Signpost (Weber, Utah), 1980-05-091
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KUTV's Amezcua denies libelling Van Dyke KUTV investigative reporter Carlos Amezcua said Tuesday he chose to investigate the sexual harassment allegations against the WSC financial aids office because he felt college and HEW officials were not giving adequate importance to the charges. Amezcua, whose station faces a $1.5 million libel suit because of their coverage of the sexual harassment charges, spoke at a small convocation sponsored by WSC Chicano students. He called the series of events leading to the dismissal of WSC financial aids director William VanDyke "very emotional," and events that "struck deep into Ogden." The early February television news series on the case featured several women who claimed that VanDyke sexually harassed them while they applied for financial aid. VanDyke has denied all charges and his libel suit will attempt to prove they are false, according to Richard Richards, VanDyke's legal counsel. Richards says his suit must prove first that the charges are not true, and second, that KUTV Channel 2 acted with 'reckless disregard for the truth' and held VanDyke up to ridicule before his peers. Amezcua admitted that VanDyke was held up to ridicule, but said there was no reckless disregard for the truth. "We checked our sources very carefully," Amezcua said, and added that he tried many times to obtain statements from VanDyke about the accuracy of the Results of a federal investigation of Weber State College on race discrimination allegations are complete and will be released either today or Monday from the HEW Civil Rights regional office in Denver. The charges of racial discrimination in areas of counseling financial aids, and grading were investigated by a team of inspectators in March after being originally filed in a class-action complaint by the local Congress of Racial Equality (CORE) in late November. charges. Asked if he would do anything differently if he had to do it again, Amezcua responded, "I would work more closely with the WSC administration." WSC officials advised VanDyke to not say anything to the press until the investigation of the allegations by HEW was completed. Depositions in the libel suit begin this week and the results of the HEW investigation are due by Monday. Amezcua also stated he did not trust CORE (Congress of Racial Equality) official Shirley Thomas, who filed the race discrimination suit, because he thought she might "have an axe to grind against the college." Thomas has since been implicated in several legal actions. MUL . WEBER STATE COLLEGE O . f . o l I I Jr J n OGDEN UTAH J Inside Today News Briefs page 2 B.A. waiver page 3 Letters to the Editor page 4 Cortez Awards page 5 Sports page 7 Volume 40 Issue 52 May 9, 1980 Iranian clash draws search for suspects By Robert Whetten An outburst of fighting between American and Iranian students in the Union Building Tuesday morning has led to a search, for American suspects involved in the incident. The incident was the second in three weeks on the WSC campus. Campus and city police have tightened security in the Union Building area during midday to prevent further disruptions. Campus police announced Wednesday they will closely monitor the 'Deport Iranian Students' demonstration scheduled for today at noon. The fighting apparently broke out when an exchange of abusive language between an Iranian and several Americans prompted the Iranian to request the aid of several friends. According to an eyewitness report, a few more words were exchanged between the two groups before the fight broke out and "white guys seemed to come from everywhere to help the white guys." WSC campus police were called to the site just before 10 a.m., but by the time they arrived everyone involved had left except one Iranian. Sepehyi Amin Ahmad was booked for disorderly conduct (disturbing the peace) and was released when he asserted that he acted only in self-defense. Three Iranians were treated for mouth cuts and bruises at the Student Health Center and one was taken to McKay-Dee Hospital for further treatment. Ahmad told police officers he was asked by five Americans if he was Iranian. When he told them he was. !ia was hit in the nose and kuked by others, according to Ahmad. He said he knew of no other fights and thought his was an isolatedincident. Informant reports confirming Ahmad's story and Ahmad's willingness to press charges have led to a search for suspects by the campus police. "We have one suspect and are currently attempting to identify three others," WSC police chief Lee Cassity reported. Cassity said the suspect indicated the fight was caused by both Americans and Iranians, not just by Americans. One suspect reportedly bragged to others in the Union Building that "there were three of us and three of them, and when we left there were three Iranians on the ground." But police reports indicate there were at least twice as many Americans as Iranians involved. Associate Dean of Student Affairs Darnell Haney has been placed in charge of dealing with those involved in the case. "We will find out who is causing these incidents," Haney said, and promised that those involved will be regarded merely as students, not as Americans and foreigners. Reports that dorm athletes had precipated the fighting prompted WSC Athletic Director Gary Crompton to check with his coaches about the incident. Crompton warned, however, against the mistake of blaming athletes as a group for the incident. "They are often blamed unfairly for this type of thing." Foreign Students Advisor Tony Spanos says he believes the disturbances are a result of "frustrations on the part of Americans" and lack of cultural understanding. Campus officials expressed concern that today's rally would increase tensions between American and Iranian students, but rally organizer Edward F. Devlin II promised that the demonstration would be peaceful. Group io be armed ? 'Deport Iranian Students' rally set for noon today A 'Deport Iranian Students' demonstration is scheduled for noon today, despite warnings from WSC officials that it may lead to more American-Iranian disruptions on campus. Rally organizer Edward F. Devlin II says he hopes to have 2,000 people on the lawn between the Union Building and Promontory Towers dormitory to show support for the immediate deportation of Iranian students. A Svhite supremacy' group contacted the Associated Press late yesterday and said that they will arm themselves at the rally in order to protect Devlin. But college officials, worried by recent anti-Iranian violence and anonymous phone calls, say they attempted to dissuade rDeviin from holding the demonstration. They feared it would only cause more trouble. Dean of Students Kay Evans said the college does not have the right to give or deny approval for the demonstration. She said her role was limited to pointing out to him what he must do to conform to the Students Rights and Responsibilities by laws and to ask him to be careful. Devlin told campus police Wednesday he had received threats on his life from an anonymous caller the previous night. Devlin said the caller told him that there is a group of 20, and said "we're going to kill you," and then made sexual threats. "I know who the caller is," Devlin said, indicating it is an Iranian. Iranian students, when told of Devlin's supposed call, denied responsibility for it, and accused him of trying by build up publicity for the demonstration. Devlin promised the rally will be peaceful and said troublemakers would be kept out. Campus and city police have said they will monitor the event closely. Devlin admitted he has no way of ensuring the rally will be peaceful and he has no means of keeping troublemakers away, even if they could be identified. Assistant to the President Dean Hurst warned that any student, regardless of affiliation, will be dealt with according to the Student code and could be expelled for disrupting the college. Devlin first attracted attention as 'the Kool-Aid Kid' for passing out handbills last week inviting Iranians to a 'Jim Jones Kool-Aid Party.' He emphasized that was only a joke and he didn't expect anyone to take him seriously on the Kool-Aid offers. Devlin also said he knows nothing of the fighting between-Americans and Iranians in the Union Building breezeway Tuesday. In related action, campus police reported an anonymous, phone call Wednesday to the Highway Patrol threatening that any Iranians seen would be "shot through the head." i ) i j i v f s L3- -X '.J i -n) y.i 4 y i OL-AID-KID Edw.id F. DevUn II has organized a 'Deport Iranian Students' rally to be held today. Delvin promises a peaceful demonstration. Photo by Dave Barrett.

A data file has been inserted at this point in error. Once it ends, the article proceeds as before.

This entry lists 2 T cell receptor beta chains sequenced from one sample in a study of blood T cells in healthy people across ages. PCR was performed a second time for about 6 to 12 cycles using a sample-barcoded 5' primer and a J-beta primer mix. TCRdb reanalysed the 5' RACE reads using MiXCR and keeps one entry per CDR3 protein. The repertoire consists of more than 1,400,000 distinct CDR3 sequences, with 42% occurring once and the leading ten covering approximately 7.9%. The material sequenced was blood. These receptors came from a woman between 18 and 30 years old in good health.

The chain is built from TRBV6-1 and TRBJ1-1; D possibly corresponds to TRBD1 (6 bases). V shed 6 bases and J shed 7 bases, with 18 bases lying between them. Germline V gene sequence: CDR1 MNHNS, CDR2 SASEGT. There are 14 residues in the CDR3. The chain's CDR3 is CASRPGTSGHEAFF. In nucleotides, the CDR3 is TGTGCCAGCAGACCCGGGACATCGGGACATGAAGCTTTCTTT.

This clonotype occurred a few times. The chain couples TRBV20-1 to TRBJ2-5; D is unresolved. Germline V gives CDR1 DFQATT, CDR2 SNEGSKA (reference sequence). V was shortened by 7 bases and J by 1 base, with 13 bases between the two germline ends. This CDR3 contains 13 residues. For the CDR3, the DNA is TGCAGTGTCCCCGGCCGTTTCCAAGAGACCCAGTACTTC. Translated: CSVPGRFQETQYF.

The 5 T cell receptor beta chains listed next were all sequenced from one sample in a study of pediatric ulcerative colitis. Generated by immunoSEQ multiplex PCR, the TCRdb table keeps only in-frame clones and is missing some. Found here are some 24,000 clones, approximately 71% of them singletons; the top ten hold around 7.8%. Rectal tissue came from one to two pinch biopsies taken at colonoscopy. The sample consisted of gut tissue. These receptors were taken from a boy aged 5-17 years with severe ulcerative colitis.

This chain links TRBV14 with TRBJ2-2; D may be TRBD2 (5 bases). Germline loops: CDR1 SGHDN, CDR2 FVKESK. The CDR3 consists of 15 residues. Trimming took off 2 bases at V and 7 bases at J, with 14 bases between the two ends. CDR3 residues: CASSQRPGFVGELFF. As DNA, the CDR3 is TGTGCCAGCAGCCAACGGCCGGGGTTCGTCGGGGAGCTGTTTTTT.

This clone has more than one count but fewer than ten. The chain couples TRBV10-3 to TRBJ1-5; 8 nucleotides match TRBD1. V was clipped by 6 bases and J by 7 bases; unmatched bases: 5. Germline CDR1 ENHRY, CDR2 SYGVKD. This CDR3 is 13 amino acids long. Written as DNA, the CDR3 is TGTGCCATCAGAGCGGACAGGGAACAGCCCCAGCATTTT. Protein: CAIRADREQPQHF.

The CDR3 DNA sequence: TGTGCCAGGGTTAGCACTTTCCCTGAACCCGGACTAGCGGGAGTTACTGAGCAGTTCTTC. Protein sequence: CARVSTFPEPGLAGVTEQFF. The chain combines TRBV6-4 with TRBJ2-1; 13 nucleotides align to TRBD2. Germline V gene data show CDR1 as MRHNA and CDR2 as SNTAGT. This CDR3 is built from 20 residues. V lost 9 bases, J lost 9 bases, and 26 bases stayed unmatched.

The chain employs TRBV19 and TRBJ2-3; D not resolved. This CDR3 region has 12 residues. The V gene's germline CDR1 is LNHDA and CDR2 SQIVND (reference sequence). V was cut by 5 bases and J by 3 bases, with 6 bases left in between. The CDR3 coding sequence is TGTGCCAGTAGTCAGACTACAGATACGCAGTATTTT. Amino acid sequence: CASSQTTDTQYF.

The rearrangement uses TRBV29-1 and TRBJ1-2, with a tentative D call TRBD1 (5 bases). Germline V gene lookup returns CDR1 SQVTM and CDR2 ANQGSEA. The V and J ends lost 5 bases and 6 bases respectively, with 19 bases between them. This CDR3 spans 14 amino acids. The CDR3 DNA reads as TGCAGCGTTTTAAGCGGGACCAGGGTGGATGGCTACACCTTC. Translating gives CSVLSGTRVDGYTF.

|Title||Signpost (Weber, Utah), 1980-05-09, Vol. 40, No. 52|
|Creator||Weber State College|
|Contributors||Associated Students of Weber College; A generous grant from the Utah State Library and the Institute of Museum and Library Services.|
|Description||Weber's current student newspaper, the Signpost, first appeared on September 29, 1937. For two years prior to that time, campus news was disseminated via announcements posted on a bulletin board known as the "Signpost". As a result, the masthead of the first issue of the paper itself featured a rudimentary wooden sign with the title spelled out in rustic-looking letters. Over the years the paper has been published continuously, though the look, size and style has changed several times.|
|Subject||College student newspapers and periodicals; Weber State College|
|Publisher Digital||Stewart Library, Weber State University|
|Source||University Archives LD5893.W55 S5, Stewart Library, Weber State University|
|Rights Management||Public Domain. Courtesy of University Archives, Stewart Library, Weber State University.|